“This is our opportunity to shine,” says Joan Ogwumike, writer of the blog A Researcher’s Diary, “because we curate these lists for frontline staff to engage with.” Promoting their names with gift officers and leadership can help fill in those critical gaps in boards.
However, part of the problem is also retaining board members of color; bringing people of color on the board is a start but it’s important not to tokenize them. Instead, their contributions should be valued and acted on, which is the responsibility of the board and leadership.
Look for donors who share organization’s values
In addition to expanding an organization’s understanding of prospects and donors, researchers should also look to find prospects who support the values of the organization. Part of the problem is that nonprofits may rely on large gifts from some donors who have sway over the programming at an organization, which impacts what an organization can or wants to do. Theaters may not put on certain plays or feature certain playwrights over fears of upsetting their donors.
But to make those spaces more equitable, there has to be some growing pains.
For organizations seeking to become more equitable and anti-racist, they should have the “courage to be clear about what their values and what they are trying to do,” says Brad Erickson, Executive Director at Theatre Bay Area. “Go find the people for whom that resonates and let the other people go.”
It will not be easy to let go of certain donors, but if the organization is committed to change, it is necessary.
And as Erickson notes, there will be prospects out there who will appreciate the change and will want to support it. Using news articles, giving patterns, and contact reports, researchers can help identify prospects that will support the changes.
Be critical of our tools
Just as prospect researchers need to look at their own biases, prospect researchers should look at the tools of the trade for the research and determine if the tools themselves are contributing to the problem.
Lonsdale says folks should “hav[e an] active lens on the tools that you are using and understand the bias that may or may not be built into the tools.”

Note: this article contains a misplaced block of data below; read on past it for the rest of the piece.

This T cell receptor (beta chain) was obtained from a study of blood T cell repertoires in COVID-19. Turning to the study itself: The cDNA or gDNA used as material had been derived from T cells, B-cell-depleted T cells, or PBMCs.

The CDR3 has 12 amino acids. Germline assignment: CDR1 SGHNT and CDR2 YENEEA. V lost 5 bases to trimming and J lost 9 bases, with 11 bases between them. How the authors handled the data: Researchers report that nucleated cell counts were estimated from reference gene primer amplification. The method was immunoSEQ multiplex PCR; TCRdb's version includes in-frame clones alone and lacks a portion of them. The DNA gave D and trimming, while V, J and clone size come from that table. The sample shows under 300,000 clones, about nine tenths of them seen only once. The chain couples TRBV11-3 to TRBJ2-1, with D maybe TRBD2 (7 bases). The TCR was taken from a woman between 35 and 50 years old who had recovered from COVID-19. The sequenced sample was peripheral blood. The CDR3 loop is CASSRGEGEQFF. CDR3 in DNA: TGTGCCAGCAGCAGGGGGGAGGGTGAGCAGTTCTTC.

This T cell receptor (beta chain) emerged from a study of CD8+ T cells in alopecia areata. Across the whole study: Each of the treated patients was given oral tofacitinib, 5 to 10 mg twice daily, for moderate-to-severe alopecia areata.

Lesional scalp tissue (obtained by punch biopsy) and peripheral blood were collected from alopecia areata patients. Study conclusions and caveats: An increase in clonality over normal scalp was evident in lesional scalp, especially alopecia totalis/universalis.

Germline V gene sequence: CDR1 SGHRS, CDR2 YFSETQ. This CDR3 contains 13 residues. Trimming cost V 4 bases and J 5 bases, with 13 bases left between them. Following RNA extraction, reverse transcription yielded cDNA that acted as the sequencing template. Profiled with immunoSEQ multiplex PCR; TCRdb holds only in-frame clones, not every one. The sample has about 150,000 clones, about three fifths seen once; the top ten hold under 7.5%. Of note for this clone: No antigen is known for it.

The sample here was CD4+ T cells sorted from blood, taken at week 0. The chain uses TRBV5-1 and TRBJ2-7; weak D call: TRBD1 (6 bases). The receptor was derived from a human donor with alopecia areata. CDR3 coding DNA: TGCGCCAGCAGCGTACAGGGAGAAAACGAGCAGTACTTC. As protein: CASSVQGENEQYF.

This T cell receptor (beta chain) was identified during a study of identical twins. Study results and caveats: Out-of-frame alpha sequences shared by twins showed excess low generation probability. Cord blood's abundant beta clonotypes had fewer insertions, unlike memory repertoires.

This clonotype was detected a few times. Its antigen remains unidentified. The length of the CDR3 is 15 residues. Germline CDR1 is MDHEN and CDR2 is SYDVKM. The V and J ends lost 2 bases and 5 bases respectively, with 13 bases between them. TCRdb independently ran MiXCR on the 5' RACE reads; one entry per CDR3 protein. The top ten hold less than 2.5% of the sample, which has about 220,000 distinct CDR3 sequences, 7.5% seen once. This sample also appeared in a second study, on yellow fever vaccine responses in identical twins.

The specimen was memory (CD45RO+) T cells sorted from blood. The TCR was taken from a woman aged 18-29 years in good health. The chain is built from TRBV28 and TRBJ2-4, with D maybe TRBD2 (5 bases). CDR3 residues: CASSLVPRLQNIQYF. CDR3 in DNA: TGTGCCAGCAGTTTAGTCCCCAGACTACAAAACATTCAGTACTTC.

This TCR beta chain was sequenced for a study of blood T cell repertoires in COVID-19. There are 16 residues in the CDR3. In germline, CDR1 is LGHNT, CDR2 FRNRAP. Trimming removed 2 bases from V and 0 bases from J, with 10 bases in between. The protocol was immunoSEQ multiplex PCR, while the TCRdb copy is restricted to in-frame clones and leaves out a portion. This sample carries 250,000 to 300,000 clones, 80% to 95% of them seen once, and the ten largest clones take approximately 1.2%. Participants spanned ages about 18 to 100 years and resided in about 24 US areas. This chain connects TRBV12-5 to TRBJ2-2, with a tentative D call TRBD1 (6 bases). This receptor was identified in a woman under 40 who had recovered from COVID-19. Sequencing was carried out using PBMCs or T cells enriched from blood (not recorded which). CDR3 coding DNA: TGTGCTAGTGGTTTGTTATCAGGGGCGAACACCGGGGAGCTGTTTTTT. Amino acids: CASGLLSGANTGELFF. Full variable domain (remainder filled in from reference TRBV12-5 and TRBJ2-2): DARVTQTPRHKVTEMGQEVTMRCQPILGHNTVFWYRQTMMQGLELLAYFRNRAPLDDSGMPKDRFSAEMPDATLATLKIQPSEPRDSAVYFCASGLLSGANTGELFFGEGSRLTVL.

This may go to the types of news sources that we use regularly — are folks just using the mainstream newspapers that may not cover people of color in the same way as local or community specific newspapers? — and there’s also our data aggregators, which collect massive amounts of data, such as giving, real estate, and more.
With the proliferation of wealth screenings and predictive modeling, one has to wonder what biases may be working behind the scenes. Critics of algorithms and artificial intelligence point to how algorithms can help perpetuate biases against people of color and women — and under the guise of being ‘objective’ — since it’s a computer making the decisions, not a human. It’s not that algorithms and AI are considered inherently racist or biased, it’s that the data collected and used by AI have inherent biases already baked in.
Given that different populations give and hold wealth in different ways, certain differences may not be picked up in wealth screenings and thus do not rank particularly as prominently. Anecdotally, as a researcher, I’ve seen both spouses screened separately and have seen the male spouse consistently rank higher.
While wealth screening and predictive modeling are definitely useful tools to help find new leads and learn about the giving potential of a donor database, researchers should not rely on these tools as the sole means of finding prospects. Prospecting from transactions, contact reports, giving to other organizations, and more, are also ways to find new and exciting prospects for an organization. As noted before, it would behoove prospect researchers to expand their sources to find new prospects that may not give in the ‘traditional’ sense above.
It takes an entire organization
These are just a few steps that prospect researchers and their partners can take to help in the great work that organizations are trying to do to become better partners of the communities and places they want to serve. But it’s a process that will not happen overnight. These steps are not meant to be a cure-all but rather a starting place for those in the profession to figure out how we can do better in this great work.
But it’s also important to realize that prospect researchers and partners are only a part of the puzzle. Leadership and fundraisers buy-in have to be truly committed to this work for the change to happen. Prospect research can help in the work but it only goes so far in an organization. It can be frustrating to do the work and not get the results you need. Fundraisers and leadership have to commit to specific actions with the information provided.
Metrics and benchmarks are critical too, Osborne says. “If you are really serious about this work, then you’ll make a plan. There will be numbers attached to that, there will be responsibility to that in some way, that’s the difference between expressing positive sentiment around wanting to increase your board representation of people of color and donors of color to actually doing the work.”
Lack of buy-in doesn’t mean researchers get off the hook. Prospect researchers should still do this work. It will be challenging personally and organizationally, and sometimes difficult, but the work is important for personal growth and society as a whole. It’s time to get into action.
Elisa Shoenberger (she/her) has worked in the fundraising field as a prospect researcher and data analyst for over eight years. She is a Research Consultant for Aspire Research Group. She is a journalist and writer and has written on numerous topics about philanthropy for Inside Philanthropy, Brainfacts.org (Society for Neuroscience), Council for the Advancement of Education, MoneyGeek, The Daily Dot and many others. She has also written for the Boston Globe, Huffington Post, Business Insider, and many others. You can find her at @vogontroubadour or at Bowler Hat Fox, LLC.